News: Brothers-in-Blood Reunited Brothers-in-Arms
Two brothers were reunited while deployed to Afghanistan. The reunion took place in Kandahar, Afghanistan, when one brother traveled from his base at Camp Leatherneck, Afghanistan, during a public affairs visit.
Seaman David Vermillion, 22, culinary specialist, attached to Naval Mobile Construction Battalion 74, and Army Pfc. Matthew Vermillion, 24, attached to the 4th Engineer Battalion are currently deployed in support of Operation Enduring Freedom. Both find themselves serving in the culinary specialty field in their respective services and assigned to engineer units.
Matthew Vermillion is a food service specialist in the Army, yet he rarely cooks on deployment. He has been doing a lot of construction work and route clearance missions with his battalion. As a Navy Culinary Specialist attached to the Seabees, David Vermillion performs a variety of duties related to his field, including cooking for British forces at Camp Bastion, Afghanistan.
Although the brothers grew up together and both are enlisted members of the armed services, they have not been in contact for the past couple years.
"We haven't been close for many years," said David Vermillion. "It's awesome to see what he is doing now and how much he has changed in the Army."
David and Matthew were born in Arlington, Texas, and have an 18-year-old younger brother. When they were children, David said they did the typical brother stuff, but as a teenager Matthew was introduced to the wrong crowd. That's when the relationship between Matthew and his family began to suffer.
"I moved out of my parent's house when I was 16," said Matthew Vermillion. "I wanted nothing to do with any of them; I just wanted to get away. I was one of those kinds of kids; I didn't even finish high school."
Matthew moved to Michigan to live with his uncle. He thought getting away from the bad influence of his friends would change things. However, once in Michigan, he eventually ended up with the wrong crowd again.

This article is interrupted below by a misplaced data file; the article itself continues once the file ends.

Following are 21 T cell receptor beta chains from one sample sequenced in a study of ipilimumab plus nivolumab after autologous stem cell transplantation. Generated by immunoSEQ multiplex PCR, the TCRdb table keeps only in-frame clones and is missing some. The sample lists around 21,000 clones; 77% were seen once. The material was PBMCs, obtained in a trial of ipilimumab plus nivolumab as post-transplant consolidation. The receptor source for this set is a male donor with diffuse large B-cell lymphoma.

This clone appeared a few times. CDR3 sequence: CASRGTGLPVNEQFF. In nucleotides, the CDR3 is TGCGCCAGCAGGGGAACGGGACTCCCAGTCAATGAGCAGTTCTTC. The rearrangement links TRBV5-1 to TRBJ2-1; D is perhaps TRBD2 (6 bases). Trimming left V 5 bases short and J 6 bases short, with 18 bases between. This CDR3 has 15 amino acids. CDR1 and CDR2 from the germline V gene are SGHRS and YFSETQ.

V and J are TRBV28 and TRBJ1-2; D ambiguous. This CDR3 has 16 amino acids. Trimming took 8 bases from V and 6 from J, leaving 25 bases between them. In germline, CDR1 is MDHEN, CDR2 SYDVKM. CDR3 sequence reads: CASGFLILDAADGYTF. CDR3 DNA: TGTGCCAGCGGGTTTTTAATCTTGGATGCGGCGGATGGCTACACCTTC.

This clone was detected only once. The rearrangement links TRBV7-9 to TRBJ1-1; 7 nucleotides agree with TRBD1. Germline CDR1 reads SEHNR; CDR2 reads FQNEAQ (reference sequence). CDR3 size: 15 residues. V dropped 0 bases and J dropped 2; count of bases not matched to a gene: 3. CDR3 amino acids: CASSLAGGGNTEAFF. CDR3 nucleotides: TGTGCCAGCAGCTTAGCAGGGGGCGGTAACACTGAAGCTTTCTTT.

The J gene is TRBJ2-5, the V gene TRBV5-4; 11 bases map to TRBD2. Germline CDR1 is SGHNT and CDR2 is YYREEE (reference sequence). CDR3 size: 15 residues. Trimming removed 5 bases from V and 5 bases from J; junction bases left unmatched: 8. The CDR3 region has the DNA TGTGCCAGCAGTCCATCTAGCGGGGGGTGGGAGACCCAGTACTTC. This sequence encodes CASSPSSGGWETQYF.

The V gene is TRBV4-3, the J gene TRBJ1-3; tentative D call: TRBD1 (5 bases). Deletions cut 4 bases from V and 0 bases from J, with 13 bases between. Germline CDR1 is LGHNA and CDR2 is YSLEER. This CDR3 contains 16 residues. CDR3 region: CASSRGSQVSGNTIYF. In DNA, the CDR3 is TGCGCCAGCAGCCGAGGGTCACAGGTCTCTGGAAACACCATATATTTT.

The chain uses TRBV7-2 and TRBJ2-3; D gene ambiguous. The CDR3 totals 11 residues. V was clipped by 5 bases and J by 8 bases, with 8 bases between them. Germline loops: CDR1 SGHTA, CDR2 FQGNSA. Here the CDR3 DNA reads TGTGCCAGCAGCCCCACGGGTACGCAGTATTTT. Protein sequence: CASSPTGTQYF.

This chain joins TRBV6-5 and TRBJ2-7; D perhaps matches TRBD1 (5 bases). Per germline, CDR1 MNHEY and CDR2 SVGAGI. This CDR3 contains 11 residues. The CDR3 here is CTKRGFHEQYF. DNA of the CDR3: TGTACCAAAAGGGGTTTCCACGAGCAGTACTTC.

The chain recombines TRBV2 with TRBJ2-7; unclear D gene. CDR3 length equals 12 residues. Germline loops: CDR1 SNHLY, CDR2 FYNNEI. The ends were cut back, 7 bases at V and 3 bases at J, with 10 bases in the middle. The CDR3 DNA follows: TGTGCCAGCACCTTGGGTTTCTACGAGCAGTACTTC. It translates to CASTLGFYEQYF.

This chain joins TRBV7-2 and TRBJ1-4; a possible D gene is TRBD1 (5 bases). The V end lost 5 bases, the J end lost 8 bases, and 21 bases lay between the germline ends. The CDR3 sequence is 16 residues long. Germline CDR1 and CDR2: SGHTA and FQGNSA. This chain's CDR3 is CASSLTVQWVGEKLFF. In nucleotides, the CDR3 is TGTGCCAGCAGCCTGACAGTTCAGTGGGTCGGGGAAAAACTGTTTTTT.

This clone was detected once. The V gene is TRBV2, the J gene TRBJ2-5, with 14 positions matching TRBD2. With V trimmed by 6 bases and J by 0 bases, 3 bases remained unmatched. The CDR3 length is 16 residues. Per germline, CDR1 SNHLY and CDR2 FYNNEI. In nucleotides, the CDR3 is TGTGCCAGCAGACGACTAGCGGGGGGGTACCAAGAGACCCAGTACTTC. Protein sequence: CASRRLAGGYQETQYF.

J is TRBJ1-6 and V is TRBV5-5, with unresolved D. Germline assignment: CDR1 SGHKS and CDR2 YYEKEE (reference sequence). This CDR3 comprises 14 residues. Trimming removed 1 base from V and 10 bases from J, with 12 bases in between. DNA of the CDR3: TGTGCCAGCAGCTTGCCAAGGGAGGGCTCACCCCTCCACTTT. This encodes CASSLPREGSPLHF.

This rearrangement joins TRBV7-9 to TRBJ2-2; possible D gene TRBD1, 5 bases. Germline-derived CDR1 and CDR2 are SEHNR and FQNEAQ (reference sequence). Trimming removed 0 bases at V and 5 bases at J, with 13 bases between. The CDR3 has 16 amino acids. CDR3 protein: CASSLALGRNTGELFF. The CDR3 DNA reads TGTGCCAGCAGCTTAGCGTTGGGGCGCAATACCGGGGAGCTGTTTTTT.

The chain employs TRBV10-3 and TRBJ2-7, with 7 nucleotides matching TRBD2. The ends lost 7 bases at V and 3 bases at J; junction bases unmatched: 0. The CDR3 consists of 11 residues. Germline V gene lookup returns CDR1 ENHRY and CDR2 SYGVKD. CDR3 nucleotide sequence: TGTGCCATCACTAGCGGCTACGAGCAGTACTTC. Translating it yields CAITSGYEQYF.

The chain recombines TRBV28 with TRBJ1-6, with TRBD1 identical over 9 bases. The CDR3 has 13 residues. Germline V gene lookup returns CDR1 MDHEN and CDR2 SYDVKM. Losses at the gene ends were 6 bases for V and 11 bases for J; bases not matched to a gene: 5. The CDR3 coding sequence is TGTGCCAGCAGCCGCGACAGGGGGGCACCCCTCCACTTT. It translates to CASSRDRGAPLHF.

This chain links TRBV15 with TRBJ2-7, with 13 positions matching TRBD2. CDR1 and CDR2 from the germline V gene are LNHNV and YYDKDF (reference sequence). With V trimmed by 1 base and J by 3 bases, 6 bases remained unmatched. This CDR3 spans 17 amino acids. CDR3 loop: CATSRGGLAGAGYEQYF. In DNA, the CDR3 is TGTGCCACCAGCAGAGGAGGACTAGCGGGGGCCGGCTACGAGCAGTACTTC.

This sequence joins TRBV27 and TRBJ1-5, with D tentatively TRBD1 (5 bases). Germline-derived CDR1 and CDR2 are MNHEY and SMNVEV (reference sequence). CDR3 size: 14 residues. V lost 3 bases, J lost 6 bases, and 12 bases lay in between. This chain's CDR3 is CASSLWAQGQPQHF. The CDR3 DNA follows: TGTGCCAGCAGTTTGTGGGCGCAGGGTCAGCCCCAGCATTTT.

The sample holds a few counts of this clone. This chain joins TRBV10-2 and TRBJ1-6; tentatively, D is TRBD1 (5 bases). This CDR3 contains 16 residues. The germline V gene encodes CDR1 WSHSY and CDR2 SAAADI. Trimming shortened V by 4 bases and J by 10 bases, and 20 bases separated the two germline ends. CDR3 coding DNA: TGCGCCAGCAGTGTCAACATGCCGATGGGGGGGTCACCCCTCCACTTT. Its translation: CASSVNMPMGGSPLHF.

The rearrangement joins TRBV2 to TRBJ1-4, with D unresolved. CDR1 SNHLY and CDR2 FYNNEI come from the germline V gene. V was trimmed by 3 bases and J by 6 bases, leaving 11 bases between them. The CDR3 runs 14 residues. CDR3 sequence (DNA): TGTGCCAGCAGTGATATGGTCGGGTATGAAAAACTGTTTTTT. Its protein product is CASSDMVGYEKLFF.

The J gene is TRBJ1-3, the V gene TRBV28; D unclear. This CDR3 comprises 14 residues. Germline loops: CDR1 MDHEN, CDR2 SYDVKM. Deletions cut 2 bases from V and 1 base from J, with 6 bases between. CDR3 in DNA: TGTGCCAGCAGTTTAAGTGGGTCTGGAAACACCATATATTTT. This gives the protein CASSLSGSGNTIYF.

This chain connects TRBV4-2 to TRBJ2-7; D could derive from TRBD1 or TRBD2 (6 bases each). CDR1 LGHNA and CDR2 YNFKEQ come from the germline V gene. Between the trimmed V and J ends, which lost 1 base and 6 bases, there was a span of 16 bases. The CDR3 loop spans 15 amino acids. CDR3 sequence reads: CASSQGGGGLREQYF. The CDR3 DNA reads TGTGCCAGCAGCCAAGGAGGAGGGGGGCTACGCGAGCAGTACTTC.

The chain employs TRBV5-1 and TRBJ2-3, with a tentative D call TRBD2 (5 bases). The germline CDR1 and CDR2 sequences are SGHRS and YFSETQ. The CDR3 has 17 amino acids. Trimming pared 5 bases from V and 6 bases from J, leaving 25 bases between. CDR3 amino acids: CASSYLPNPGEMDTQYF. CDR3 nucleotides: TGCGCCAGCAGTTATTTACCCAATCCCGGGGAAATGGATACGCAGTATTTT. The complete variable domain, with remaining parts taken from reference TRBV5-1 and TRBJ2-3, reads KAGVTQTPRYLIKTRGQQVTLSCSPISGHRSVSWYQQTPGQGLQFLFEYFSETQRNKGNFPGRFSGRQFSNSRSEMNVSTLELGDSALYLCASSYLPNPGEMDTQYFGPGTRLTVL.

"We went several years without even talking on the phone. When we did, we would just argue," said David Vermillion. "We eventually just stopped hearing from each other and lost touch all together."
After several years of hard lessons and tough love, Matthew decided it was time to make a change. When he learned that his wife was three months pregnant, he enlisted in the Army, July 24, 2007.
"The Army paid for my GED and gave me great training and discipline. I finally got away from all the partying and straightened out my life," said Matthew Vermillion. "The military helped me to do that."
Matthew said that the military has given him a new perspective and a sense of pride and duty. The Army has also given him practical skills, such as cooking and construction.
"When I first deployed to Afghanistan I didn't understand why we came, but now I'm glad we're here. We are fighting for their freedom instead of waiting to have to defend ours," said Matthew Vermillion. "If the tables were turned, I would want someone to help us out."
David enlisted in the Navy, Dec. 16, 2008. Although, he didn't ask to be a cook or to be attached to the Seabees, he has enjoyed the experience and is proud to serve his country along side his older brother. He believes the military has helped bring them together.
David and Matthew are both planning to enroll and complete college courses using military tuition assistance programs while they are on active duty. Once their enlistments are up, both share the goal of completing their bachelor degrees using their GI Bill benefits. David wants to study marine biology and Matthew wants to become a wildlife conservation officer.
Both brothers were very thankful for the opportunity to be reunited and agreed to try to take leave together when they get back home. David said he really wants to meet his niece and nephew for the first time and to catch up with his older brother some more.